Christians are called bigots, intolerant, religious extremists and narrow-minded. You’ll remember from our series on the Beatitudes that Jesus said we would be persecuted for our faith.
It really is hard sometimes to be a Christian, yet we are to remain humble, loving, caring, kind and gentle. If we are not, and we don’t show love and patience in the face of all the opposition we meet, how effective is our witnessing?
That is why it is so important to seek God’s wisdom when it comes to interacting with those who do not know Jesus.
Because whether we like it or not, the reputation of the gospel depends on us. The world judges Christianity by what it sees in Christians. We’re the first to admit that we’re not perfect, so surely it’s unfair to judge the Christian faith based on the behaviour of Christians? Quite possibly, but that doesn’t change the reality that opinions of God and what He is like are often formed by how outsiders see us. So the question is, are we representing the Gospel well? Do they see kindness, holiness and love for others and God?
As Peter wrote in our first reading for today, “Live in harmony with one another; be sympathetic, love as brothers, be compassionate and humble. Do not repay evil with evil or insult with insult, but with blessing.”
In case you haven’t noticed, it is extremely hard to do these things. Our natural instinct when we’re wronged is to fight back. It is certainly the first thing that goes through my mind when someone angers me, and I have to confess that I fail more often than not. This is why we need Godly wisdom and Godly grace to change our behaviour, because we don’t have it within ourselves to do the right thing.
Jesus tells us that we’re to be salt and light in the world. The world is a dark place, and the grip of evil is seen in every aspect of society. What a privilege we have to take the light of Christ into the darkness. The analogy of us being salt in the world is interesting. Salt prevents decay and corruption, and also adds flavour. This is why Paul says that our words should be “full of grace, seasoned with salt, so that you may know how to answer everyone.”
So our conduct and our speech must be seasoned with salt. The Bible tells us how to speak and behave, but what about the bigger question – what are we to say to non-believers? Paul says “so that you may know how to answer everyone.” Or as Peter puts it, “Always be prepared to give an answer to everyone who asks you to give the reason for the hope that you have.”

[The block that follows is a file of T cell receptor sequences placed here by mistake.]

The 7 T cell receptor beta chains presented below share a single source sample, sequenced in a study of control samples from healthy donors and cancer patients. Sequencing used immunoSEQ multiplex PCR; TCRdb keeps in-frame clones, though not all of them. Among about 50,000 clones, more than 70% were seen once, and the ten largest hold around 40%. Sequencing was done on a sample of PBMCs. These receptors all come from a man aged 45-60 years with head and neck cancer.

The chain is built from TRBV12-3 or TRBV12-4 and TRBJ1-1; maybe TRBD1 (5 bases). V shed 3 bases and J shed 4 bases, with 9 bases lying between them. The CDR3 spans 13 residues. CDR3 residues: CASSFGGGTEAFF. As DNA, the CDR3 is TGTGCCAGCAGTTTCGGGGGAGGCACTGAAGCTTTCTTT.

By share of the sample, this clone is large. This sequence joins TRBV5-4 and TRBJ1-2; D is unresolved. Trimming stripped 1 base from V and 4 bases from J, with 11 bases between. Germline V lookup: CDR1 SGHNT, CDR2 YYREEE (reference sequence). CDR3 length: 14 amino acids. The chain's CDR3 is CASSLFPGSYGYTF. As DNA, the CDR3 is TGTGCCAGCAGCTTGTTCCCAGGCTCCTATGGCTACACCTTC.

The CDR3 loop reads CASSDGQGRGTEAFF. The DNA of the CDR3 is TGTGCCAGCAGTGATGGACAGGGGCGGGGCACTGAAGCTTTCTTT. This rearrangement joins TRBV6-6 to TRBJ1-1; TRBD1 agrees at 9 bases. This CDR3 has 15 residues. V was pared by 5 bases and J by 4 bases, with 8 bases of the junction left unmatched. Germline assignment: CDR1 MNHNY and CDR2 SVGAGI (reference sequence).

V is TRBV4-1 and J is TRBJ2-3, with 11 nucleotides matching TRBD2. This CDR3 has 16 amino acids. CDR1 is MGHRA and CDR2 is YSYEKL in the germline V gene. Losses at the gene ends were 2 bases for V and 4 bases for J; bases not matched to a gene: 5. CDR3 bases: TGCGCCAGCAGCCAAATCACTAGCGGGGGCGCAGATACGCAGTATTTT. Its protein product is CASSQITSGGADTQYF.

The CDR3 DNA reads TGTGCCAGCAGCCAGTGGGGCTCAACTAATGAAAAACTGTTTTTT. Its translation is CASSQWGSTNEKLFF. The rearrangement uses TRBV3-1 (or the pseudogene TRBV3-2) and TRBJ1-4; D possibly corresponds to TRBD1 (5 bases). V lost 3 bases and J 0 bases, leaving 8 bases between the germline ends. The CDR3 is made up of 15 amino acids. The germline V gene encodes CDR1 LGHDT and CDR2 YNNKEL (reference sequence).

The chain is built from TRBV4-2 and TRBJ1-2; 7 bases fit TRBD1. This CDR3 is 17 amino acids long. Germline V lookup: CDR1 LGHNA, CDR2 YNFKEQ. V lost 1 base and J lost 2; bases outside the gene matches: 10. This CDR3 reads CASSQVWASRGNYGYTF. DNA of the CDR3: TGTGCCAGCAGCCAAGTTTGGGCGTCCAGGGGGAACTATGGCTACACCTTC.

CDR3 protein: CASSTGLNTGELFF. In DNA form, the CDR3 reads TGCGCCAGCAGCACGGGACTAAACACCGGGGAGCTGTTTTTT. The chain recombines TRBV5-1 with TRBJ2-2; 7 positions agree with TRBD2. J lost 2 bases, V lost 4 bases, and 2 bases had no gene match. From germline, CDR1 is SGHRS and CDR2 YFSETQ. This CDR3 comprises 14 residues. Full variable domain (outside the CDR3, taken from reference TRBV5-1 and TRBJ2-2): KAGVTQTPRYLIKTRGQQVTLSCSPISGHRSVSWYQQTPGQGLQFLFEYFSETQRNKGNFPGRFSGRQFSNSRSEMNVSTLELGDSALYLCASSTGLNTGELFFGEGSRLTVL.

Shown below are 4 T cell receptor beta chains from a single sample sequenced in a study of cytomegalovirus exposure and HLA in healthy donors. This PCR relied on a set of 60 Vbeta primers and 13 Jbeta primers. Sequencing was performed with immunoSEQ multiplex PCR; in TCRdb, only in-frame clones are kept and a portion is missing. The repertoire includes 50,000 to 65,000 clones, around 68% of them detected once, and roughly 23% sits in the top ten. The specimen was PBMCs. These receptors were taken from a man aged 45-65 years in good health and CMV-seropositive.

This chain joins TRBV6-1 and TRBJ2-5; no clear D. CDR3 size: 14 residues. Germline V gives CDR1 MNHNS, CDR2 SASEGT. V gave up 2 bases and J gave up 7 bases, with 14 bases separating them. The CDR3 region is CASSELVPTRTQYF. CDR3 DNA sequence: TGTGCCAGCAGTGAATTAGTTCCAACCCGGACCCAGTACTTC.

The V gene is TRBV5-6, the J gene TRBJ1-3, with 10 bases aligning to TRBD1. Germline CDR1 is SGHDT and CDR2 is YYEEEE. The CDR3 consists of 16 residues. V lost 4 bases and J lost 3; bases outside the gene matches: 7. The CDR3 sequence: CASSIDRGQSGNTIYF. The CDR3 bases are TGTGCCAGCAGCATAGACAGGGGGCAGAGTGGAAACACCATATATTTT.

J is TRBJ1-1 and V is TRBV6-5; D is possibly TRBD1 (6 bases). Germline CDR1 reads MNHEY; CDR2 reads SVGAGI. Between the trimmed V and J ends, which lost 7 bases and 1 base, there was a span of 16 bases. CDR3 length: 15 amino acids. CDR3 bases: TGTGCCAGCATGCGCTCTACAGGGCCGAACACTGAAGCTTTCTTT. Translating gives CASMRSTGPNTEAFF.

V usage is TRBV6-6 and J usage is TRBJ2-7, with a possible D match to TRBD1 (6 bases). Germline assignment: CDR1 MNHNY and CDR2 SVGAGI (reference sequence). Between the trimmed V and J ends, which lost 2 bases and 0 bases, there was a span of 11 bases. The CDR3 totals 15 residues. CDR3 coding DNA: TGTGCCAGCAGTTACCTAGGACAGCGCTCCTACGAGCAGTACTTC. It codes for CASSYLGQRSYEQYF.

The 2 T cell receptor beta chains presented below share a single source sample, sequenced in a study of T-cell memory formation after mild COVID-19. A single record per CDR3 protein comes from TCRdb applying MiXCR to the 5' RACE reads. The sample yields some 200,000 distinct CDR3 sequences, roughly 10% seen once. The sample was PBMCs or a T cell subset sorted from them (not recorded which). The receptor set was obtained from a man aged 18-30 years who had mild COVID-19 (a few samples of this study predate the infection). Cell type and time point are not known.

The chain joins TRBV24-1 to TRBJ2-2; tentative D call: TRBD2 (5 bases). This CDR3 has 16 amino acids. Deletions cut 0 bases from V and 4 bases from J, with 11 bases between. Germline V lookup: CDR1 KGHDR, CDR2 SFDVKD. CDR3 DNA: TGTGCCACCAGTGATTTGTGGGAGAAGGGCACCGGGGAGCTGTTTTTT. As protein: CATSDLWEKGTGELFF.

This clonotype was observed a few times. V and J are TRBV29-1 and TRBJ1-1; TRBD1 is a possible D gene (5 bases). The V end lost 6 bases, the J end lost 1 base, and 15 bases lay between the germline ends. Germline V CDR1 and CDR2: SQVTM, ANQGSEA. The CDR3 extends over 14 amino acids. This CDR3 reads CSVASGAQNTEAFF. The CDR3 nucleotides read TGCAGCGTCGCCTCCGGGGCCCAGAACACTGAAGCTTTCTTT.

What answer are we to give?
We need to know not only how to speak, but also what to speak and when. The Christian author AW Tozer wrote that there is a God-shaped void within every person, and whether people are aware of it or not, each one is seeking somehow to fill that void with answers. Tozer also says, “We pursue God because, and only because, He has first put an urge within us that spurs us to the pursuit.”
So whether non-believers might realise it or not, they are a captive audience! There is a hunger for truth that they may deny or ignore, but it is there.
Part of having answers means being rooted in Scripture. The Bible is the only source of true wisdom, and part of having answers means knowing what the Bible says. Spend time in God’s Word, and get to know it.
If you are asked a question, but you’re not sure of the answer or just don’t know, then don’t be afraid to admit it. Offer to do some research or ask other Christians for help, but don’t try to pretend. And of course, occasionally “I just don’t know” is a good answer too.
Get to know what others believe too. You don’t need to be an expert on other cults, religions and things like the theory of evolution, but it does help to have a working knowledge of where other people are coming from, as this enables you to see things the way they do. We also need to be very careful of criticising or sounding judgmental of others. And of course, pray for them. Your words might not persuade them, and they may not be interested in what you have to say, but they are completely defenceless against your prayers…
And above all, just be authentic. Be yourself. I’ve mentioned this many times, but the story you know best and the one you are most familiar with is your own. Don’t be afraid to share with others how God has carried you through times of difficulty and struggle. When Christians are prepared to talk about what God is doing in their own lives, He becomes real and relevant.